In perfumes, they know their glory hour in figurative bouquets, then in single flower vases, which undress them to show them in their simplest forms. Then they get crushed, a little, a lot, passionately … Since then, year after year, the flowers have come back, like swallows in spring. It is no coincidence, the season being that of love, their petals will never fail to fall.
Each and every year, florists must stretch their imaginations and reinvent themselves in order to offer their customers some brand new floral dreams.
Mrs Dupont wants something fabulous to beautify her refined tablecloth and her porcelain crockery, and this year, she will need to amaze her guests with glitter, delicate flowers and some succulent hors d’œuvres.
The perfect centerpiece must fill several criteria:
– In order to not destroy the “fabulous silk tablecloth”, it must be absolutely waterproof. – The flowers used mustn’t emit a strong fragrance; otherwise, it would ruin the flavours of the stuffed turkey. – The very purpose of Christmas is to gather and enjoy some good family time; therefore, the centerpiece must be quite low. Indeed, the guests need to see each other and talk while eating. – If there are any children around the table, there mustn’t be any poisonous berries in the composition. It would be a shame to be taken to the hospital before the opening of presents. – And obviously the flowers must be chosen very meticulously and be absolutely impeccable since everybody will be seated around the composition for about four hours. Consequently, even a tiny spot on a petal will be noticeable.
There’s a very thin line between a festive and original centerpiece and an outmoded composition shaped like a Christmas pudding; therefore, the traditional association of red and white must be very subtle. This year’s trend was placed under the notion of refinement and purity. White and gold, white and blush pink with a dash of silver, or even a hint of purple.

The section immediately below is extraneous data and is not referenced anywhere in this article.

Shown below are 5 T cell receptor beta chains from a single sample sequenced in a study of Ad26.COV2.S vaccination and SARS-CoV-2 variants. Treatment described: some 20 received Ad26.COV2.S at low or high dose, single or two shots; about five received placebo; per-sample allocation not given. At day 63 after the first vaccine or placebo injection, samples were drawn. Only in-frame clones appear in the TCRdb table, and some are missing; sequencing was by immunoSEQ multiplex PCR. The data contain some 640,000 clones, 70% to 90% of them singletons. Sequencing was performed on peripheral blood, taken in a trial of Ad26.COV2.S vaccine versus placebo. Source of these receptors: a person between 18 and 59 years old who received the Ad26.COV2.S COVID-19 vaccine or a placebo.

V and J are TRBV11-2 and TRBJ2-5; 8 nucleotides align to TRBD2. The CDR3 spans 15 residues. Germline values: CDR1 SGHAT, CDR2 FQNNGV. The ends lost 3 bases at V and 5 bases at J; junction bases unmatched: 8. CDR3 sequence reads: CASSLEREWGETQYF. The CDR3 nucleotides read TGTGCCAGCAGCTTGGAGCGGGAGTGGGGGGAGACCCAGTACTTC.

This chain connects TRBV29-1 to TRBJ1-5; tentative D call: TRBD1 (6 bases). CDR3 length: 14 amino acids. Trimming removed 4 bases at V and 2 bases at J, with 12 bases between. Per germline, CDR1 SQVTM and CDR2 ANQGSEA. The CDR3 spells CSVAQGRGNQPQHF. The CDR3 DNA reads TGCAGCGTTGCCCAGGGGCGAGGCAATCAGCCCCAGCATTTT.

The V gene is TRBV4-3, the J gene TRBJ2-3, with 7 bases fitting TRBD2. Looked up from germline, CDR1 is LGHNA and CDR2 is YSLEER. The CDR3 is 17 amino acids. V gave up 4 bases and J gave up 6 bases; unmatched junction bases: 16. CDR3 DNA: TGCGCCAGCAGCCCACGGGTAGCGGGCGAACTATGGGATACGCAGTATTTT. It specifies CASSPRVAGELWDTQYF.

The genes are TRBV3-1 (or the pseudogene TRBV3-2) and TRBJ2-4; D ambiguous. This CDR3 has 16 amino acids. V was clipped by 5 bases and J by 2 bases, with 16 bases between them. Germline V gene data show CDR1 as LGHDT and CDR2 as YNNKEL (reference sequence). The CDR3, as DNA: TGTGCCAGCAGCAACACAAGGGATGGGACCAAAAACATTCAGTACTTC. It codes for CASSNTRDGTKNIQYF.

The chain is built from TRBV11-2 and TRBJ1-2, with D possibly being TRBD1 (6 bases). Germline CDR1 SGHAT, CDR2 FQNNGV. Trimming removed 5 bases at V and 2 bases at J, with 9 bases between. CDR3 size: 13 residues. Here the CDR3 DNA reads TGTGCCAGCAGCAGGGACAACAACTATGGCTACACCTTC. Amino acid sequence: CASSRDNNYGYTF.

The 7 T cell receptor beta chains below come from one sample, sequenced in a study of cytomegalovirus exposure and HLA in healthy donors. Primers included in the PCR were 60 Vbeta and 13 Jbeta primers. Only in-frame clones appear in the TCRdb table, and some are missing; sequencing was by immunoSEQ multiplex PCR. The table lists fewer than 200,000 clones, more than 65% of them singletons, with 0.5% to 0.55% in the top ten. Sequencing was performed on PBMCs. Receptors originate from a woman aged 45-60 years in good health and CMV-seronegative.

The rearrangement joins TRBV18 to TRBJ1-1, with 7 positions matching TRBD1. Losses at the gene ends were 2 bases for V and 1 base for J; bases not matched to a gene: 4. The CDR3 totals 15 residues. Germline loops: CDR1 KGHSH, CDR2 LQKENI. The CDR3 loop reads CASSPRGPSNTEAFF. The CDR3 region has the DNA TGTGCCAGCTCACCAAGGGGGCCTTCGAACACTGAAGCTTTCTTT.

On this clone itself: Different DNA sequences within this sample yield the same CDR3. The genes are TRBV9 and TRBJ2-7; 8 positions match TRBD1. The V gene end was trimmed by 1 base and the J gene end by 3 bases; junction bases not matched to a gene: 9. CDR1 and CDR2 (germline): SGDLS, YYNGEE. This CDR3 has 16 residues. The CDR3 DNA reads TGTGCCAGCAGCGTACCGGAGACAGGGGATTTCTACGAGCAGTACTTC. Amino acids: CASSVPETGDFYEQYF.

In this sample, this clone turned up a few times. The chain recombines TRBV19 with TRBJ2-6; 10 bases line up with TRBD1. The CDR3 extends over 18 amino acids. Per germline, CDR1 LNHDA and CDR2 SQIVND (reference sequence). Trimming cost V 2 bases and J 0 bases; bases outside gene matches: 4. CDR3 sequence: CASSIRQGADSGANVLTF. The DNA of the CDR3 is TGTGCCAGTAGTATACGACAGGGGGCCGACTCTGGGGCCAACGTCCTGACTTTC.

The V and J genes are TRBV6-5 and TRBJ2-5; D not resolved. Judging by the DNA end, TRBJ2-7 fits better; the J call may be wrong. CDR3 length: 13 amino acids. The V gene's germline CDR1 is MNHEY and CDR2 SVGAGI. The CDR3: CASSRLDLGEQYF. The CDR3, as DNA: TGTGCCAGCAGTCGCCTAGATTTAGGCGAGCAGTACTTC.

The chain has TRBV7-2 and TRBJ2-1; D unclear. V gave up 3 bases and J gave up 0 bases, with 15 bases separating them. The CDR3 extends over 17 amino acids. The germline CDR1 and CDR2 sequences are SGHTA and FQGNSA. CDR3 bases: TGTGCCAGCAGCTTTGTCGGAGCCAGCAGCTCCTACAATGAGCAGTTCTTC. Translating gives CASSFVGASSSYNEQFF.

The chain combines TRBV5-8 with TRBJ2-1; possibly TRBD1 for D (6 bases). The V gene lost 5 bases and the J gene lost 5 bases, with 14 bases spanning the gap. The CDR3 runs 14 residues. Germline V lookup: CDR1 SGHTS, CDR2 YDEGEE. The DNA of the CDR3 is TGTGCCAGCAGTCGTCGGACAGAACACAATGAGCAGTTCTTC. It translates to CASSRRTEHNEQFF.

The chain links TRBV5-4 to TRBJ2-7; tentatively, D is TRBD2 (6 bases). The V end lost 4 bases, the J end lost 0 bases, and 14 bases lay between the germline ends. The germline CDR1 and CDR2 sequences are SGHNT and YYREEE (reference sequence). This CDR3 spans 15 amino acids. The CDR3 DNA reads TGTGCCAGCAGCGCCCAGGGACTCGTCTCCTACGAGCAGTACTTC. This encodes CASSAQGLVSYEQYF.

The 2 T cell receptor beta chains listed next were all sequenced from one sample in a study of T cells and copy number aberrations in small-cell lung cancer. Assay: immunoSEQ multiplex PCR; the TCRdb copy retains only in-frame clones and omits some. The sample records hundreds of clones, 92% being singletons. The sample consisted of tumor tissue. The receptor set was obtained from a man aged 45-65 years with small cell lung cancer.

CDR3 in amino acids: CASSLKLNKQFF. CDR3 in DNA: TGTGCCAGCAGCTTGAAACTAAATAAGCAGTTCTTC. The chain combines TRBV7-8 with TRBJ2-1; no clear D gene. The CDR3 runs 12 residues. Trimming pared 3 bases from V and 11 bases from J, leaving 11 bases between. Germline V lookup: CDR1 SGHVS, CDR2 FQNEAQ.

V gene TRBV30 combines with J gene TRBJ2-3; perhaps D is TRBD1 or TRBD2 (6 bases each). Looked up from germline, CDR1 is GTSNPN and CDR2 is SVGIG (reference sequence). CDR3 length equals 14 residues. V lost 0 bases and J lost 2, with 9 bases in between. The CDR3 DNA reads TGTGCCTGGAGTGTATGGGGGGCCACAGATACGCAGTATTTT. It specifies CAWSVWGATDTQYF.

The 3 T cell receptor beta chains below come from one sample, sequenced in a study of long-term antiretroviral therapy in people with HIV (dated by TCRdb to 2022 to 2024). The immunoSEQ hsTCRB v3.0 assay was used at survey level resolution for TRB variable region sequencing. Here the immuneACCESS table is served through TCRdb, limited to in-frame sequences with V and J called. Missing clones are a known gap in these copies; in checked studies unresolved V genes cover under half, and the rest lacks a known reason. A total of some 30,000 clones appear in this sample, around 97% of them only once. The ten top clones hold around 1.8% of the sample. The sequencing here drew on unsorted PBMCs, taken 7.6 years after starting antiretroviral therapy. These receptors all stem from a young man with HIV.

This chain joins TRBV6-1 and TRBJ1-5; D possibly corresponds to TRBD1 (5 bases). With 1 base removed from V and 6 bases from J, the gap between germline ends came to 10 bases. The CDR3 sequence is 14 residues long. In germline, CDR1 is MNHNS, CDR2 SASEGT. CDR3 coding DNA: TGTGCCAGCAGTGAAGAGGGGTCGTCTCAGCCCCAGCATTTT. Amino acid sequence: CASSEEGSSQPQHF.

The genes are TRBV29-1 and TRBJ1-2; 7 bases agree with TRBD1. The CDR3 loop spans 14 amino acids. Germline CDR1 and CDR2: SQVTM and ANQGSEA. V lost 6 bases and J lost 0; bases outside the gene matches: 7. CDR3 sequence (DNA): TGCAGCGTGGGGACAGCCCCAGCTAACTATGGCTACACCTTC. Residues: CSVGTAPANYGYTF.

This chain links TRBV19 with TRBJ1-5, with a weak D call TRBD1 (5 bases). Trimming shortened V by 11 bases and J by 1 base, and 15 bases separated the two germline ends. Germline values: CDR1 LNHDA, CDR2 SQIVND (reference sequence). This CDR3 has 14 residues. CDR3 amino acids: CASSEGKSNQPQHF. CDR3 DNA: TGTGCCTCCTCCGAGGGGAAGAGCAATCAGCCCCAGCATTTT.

As for the elements used, the most appropriate ones are indeed seasonal flowers and foliage:
Beautiful buttercups or Ranunculuses
The famous hellebores, also called Christmas roses
And of course for the greenery, especially different kinds of pine and fir tree branches
The original touch remains in tinted foliage such as golden eucalyptus and golden skimmia.
Mrs Dupont had a fabulous centerpiece to ornament her table. Her guests were particularly pleased by both the dinner and the table decoration. She can now put the composition on the mantelpiece and enjoy it for a week, provided she pours a little bit of water in the centre of the arrangement every two days.
In terms of cultivation, roses are the most produced flowers in the world, and because of technical difficulties , such as transport, handling, state-of-the-art growing techniques and more, the production of roses have for many years been a business conducted on land in the northern hemisphere.
However, in recent years, with the progress in manufacturing techniques, and the many new species created to withstand different climatic environments, producers have been able to broaden their cultivation in countries where it was once impossible to grow them in, such as Israel , Kenya and Latin America .
The French production of roses is the leader in France in terms of the ground production field, and in 2001, the census taken reported that the country produced 233,000 stems per year. Since then the French production has diminished greatly. In 2007, the census was that of 190,000 stems, hence a drop of 18.7% in production. Most of the country’s rose production comes from the Occitanie, a south-east region of France, which claims 39% of the production, or one in two roses.
Unfortunately, we can witness a decrease in the areas of production in France due to the pressures of urbanisation, the rise in production costs, and very fierce international competition as well. Furthermore in the Parisian region, there used to be many rose farms, but they were usually family businesses and when it came time to pass the production on to the children to carry on the business, many of them decided to take on a career other than horticulture. The consequence of these decisions has led to the loss of many Parisian rose farms.